“We have a fantastic bid to offer the Olympic and Paralympic communities. We have incredible venues, all in place. We have 100% of the government guarantees all competed at the Federal, state and local levels. I will note that we just completed all of our 10 Federal guarantees about two weeks ago.

“This was another big milestone for us. Most importantly, we have strong community support, including 82% from the public, and 100% from our political leadership.”

The USOPC Board meeting was in Los Angeles, during the 2023 USOPC Assembly, a meeting of the entire U.S. Olympic Movement, including the National Governing Bodies and allied organizations.

Observed: The Salt Lake City-Utah bid has taken some significant steps that will very much impress the IOC. What has essentially happened is that the Utah bid team has gone ahead and completed most of the work that would take place after a designation for targeted dialogue.

Obtaining the required guarantees, especially from the U.S. government in our time of turmoil, is a remarkable achievement that is normally excruciatingly difficult. Bullock acknowledged the significant help of U.S. Senator Mitt Romney (R-Utah), the chief executive of the 2002 Winter Games in Salt Lake City, in advancing the process.

What the bid package, as described, does is tell the IOC that it is not just ready for “targeted dialogue” but has advanced to the point where Salt Lake City can be selected – after the IOC’s own review, of course – as the host for 2034. Very, very impressive.

Not directly related to the bid, but further validation of the continuing importance of Utah within the U.S. is the announcement by the U.S. Biathlon Association that it will move its headquarters from Maine to Midway, Utah, site of the Solider Hollow venue that was used for the sport in 2002 and is proposed again for 2034. It will be the fourth U.S. National Governing Body in the state, also including U.S. Ski & Snowboard, US Speedskating and USA Climbing.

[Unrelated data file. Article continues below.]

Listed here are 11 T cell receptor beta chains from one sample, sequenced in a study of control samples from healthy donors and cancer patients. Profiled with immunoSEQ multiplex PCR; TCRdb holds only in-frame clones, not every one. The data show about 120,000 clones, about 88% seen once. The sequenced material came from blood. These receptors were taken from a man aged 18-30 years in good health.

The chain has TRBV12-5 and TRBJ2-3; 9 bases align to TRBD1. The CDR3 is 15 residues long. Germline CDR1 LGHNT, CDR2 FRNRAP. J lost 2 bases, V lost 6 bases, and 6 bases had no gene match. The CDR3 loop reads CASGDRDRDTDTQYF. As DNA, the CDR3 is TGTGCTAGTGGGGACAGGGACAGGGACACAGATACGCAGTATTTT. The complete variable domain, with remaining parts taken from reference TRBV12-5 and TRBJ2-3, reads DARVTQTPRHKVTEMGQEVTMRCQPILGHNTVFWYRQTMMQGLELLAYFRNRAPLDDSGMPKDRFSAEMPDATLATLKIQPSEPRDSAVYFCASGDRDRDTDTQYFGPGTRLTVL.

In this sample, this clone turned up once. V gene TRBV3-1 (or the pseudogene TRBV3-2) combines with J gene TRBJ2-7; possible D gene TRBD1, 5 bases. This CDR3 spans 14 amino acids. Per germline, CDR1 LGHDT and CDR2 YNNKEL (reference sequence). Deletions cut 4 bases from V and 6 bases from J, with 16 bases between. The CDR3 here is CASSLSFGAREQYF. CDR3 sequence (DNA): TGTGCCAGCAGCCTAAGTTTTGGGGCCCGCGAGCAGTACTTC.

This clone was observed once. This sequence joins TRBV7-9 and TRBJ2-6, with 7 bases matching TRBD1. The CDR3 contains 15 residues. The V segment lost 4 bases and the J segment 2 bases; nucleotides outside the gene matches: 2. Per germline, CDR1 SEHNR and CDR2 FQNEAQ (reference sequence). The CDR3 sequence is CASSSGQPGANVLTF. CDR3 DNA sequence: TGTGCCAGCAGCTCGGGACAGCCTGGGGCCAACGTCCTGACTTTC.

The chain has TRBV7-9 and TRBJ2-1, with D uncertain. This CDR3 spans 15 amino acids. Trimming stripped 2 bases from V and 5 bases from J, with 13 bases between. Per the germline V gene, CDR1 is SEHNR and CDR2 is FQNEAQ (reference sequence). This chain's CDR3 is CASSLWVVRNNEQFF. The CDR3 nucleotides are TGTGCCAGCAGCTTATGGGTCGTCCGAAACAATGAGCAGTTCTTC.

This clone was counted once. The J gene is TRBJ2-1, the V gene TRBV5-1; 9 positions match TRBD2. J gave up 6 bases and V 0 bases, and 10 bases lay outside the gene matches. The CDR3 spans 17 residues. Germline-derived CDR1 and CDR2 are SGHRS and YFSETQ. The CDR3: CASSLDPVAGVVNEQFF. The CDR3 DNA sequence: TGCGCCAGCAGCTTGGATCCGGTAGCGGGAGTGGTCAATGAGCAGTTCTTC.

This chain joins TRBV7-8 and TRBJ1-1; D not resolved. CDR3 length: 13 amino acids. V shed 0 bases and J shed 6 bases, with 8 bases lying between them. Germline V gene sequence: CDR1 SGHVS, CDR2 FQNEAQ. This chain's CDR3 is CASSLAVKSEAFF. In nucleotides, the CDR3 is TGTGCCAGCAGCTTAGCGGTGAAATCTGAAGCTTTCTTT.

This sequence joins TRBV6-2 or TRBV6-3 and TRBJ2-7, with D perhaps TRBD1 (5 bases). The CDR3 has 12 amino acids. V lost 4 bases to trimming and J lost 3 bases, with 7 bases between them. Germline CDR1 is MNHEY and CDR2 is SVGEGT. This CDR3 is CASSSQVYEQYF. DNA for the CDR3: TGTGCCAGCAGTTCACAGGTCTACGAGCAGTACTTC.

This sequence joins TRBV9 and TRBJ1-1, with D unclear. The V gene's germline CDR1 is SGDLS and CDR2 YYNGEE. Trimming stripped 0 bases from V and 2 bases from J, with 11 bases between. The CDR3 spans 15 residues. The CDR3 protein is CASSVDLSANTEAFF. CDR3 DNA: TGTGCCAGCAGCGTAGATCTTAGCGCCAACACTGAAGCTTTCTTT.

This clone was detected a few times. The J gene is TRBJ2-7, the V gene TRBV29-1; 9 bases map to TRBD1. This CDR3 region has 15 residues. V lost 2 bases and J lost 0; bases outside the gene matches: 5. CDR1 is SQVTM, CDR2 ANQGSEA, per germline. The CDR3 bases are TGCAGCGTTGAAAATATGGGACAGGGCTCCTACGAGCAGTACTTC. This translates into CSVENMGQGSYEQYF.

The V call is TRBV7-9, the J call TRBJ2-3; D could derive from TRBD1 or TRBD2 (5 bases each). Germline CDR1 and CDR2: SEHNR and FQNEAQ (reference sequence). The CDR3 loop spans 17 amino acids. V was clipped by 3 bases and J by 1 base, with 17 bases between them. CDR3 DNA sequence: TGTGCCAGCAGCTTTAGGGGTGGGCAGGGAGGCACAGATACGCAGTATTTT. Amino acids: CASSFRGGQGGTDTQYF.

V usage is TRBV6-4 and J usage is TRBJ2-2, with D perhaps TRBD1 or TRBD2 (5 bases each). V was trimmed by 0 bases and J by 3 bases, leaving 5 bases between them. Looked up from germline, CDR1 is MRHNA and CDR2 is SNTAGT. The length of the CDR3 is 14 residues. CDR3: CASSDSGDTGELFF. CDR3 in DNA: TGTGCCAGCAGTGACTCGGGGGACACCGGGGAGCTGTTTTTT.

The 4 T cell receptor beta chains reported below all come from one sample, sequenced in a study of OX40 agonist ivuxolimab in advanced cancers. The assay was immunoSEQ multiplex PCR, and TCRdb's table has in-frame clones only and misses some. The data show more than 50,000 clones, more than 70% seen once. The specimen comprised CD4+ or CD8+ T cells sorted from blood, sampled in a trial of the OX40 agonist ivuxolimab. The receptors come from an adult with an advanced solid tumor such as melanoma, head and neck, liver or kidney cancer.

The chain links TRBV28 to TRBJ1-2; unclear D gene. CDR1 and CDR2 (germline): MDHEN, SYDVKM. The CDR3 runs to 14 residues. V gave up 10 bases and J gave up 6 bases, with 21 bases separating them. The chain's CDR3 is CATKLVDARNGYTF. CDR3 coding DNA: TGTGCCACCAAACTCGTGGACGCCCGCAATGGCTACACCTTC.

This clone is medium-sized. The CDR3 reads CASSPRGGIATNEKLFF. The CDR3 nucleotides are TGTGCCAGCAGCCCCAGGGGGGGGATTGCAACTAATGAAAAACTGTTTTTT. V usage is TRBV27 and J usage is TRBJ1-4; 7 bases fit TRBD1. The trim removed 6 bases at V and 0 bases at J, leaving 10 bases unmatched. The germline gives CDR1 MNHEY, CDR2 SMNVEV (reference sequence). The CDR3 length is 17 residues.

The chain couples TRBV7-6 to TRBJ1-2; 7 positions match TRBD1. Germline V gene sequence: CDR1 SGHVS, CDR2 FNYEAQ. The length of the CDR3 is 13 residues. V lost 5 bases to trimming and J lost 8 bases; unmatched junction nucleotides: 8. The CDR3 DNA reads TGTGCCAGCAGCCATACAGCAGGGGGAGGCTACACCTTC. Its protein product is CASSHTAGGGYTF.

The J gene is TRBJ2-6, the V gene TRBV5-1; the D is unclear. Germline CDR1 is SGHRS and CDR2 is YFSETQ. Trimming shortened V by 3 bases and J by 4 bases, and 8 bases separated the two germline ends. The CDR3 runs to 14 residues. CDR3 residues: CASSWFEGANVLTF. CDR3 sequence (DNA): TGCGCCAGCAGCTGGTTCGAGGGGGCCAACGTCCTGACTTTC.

Sykes highlights $500 million fund-raising campaign

The U.S. Olympic & Paralympic Committee is likely the largest National Olympic Committee in the world in terms of assets and continually produces the largest and most successful Olympic teams in the world.

But as years of reports have shown and testimony at the 6 September public hearing of the Commission on the State of the U.S. Olympics and Paralympics confirmed, it’s still not enough. Not even close.

The USOPC is more than aware of this, and during Thursday’s opening remarks to the USOPC Assembly, Board Chair Sykes spoke of a renewed commitment to obtain wider support:

“The USOPC must work together with the NGBs to produce champions on the playing fields who are also champions in life. We have a duty of care for every athlete that goes far beyond wins, losses, statistics, and records.

“Both the challenges and the opportunities are unprecedented. So many of the longstanding foundations of our Movement are fundamentally shifting. We need to reinvent our business models, redefine our paths to success, and rekindle the unique appeal of our Movement with a new generation of fans.

“Technology and imagination have created higher expectations. Technology makes virtual and live closer than ever. Experiences are more personal, more intense, and more active. Passive consumption no longer works. The Olympic and Paralympic experience should be more valuable. In order to take advantage of this, we need to make all parts of the US Olympic and Paralympic movement financially stronger and better at engaging with the American public – across the country and in all communities.

“The Olympic & Paralympic Foundation provides a tremendous opportunity to establish stronger financial support. The Foundation, founded fifteen years ago, has grown tremendously under the initial guidance of founding Chair Gordy Crawford and President Christine Walshe. The Foundation has embarked on a $500 million campaign which is aimed at enhancing the resources the USOPC provides to athletes, in their health and wellness, their performance, and their transition after competition into leaders in American society. The Foundation’s new Chair, Geoff Yang, together with Christine and her team, make the Foundation as meaningful for the USOPC as the highly successful development efforts of our country’s most effective colleges and universities.”